Pride and Prejudice and Zombies
The small, deadpan moments in "Pride and Prejudice and Zombies" have more of an impact than the massive, noisy set pieces.
The way to get rich, they say, is to invent something that's cheap and habit-forming, and get a patent on it. I guess video games would qualify. Kids pump quarters into them by the hour, turning into video junkies as they watch gorillas climbing little electronic ladders. Are the games educational? Sure, if you want to grow up to be a professional video game player.
Those arcade video games had to come from somewhere, and "The Last Starfighter" has an interesting theory to explain why they seemed to pop up all over the world, almost overnight. They came from outer space. Just as I've always suspected. That's right, they were put on Earth by representatives of the Star League, who use them as testing devices. If you break a record on a video game, they come and get you and turn you into an intergalactic fighter pilot. Meanwhile, your place on Earth is taken by a robot.
"The Last Starfighter" starts in a trailer camp in California. We know it's in California because all the residents are fugitives from mainstream life-styles. A kid (Lance Guest) lives in the camp and sets a record on a Starfighter game, and a Star League recruiter (Robert Preston) whisks him into outer space to join the battle against the evil race of Ko-Dan. At first the kid is a little reluctant. He'd rather stay on Earth and neck with his girlfriend. But he's persuaded that he's all that stands between the Ko-Dan and intergalactic civilization as we know it. So he agrees to become a Starfighter, and is tutored by a wise old lizard-warrior named Grig, who is played by Dan O'Herlihy in makeup inspired by the heartbreak of psoriasis.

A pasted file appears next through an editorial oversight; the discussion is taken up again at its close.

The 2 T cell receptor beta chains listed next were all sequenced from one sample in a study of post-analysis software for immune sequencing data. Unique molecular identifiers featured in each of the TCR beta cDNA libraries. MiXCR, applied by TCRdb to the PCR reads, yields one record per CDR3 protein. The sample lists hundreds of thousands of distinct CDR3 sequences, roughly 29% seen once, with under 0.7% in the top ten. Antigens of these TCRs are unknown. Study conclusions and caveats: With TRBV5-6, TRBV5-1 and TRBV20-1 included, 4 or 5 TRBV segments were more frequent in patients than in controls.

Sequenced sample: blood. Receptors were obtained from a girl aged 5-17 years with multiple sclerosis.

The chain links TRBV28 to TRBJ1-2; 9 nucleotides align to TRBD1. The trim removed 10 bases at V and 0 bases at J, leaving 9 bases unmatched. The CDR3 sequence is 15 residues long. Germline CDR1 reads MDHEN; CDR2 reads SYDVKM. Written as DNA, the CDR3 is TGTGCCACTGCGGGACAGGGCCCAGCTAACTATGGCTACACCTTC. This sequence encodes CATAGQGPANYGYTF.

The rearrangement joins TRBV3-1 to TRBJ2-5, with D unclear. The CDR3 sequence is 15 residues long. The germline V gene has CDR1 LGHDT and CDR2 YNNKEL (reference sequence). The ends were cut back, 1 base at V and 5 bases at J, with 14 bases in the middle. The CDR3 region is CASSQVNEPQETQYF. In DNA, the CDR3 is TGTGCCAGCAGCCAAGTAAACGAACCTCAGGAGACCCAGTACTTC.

"The Last Starfighter" is not a terrifically original movie. The video game concept seems inspired by Walt Disney's "Tron", and the battles in space are such close copies of the "Star Wars" movies that George Lucas might have a lawsuit. For example, when Grig gives the kids lessons in how to fire from the cockpit of his rocket, the cockpit's swivel chair looks directly inspired by the original "Star Wars". If the movie isn't original in its special effects, it tries to make up for that in the trailer camp scenes. A large gallery of eccentric supporting actors is trotted onscreen, all with a few colorful lines to say, and there's a subplot about the love affair between the kid's girlfriend and the robot who has replaced the kid (every time the girl tries to lick his ear, he gets a short circuit).
This is all pretty lame material. "The Last Starfighter" is a well-made movie. The special effects are competent. The acting is good, and I enjoyed Robert Preston's fast-talking "The Music Man" reprise (we've got trouble, right here in the galaxy) and the gentle wit of Dan O'Herlihy's extraterrestrial. But the final spark was missing, the final burst of inspiration that might have pulled all these concepts and inspirations and retreads together into a good movie.
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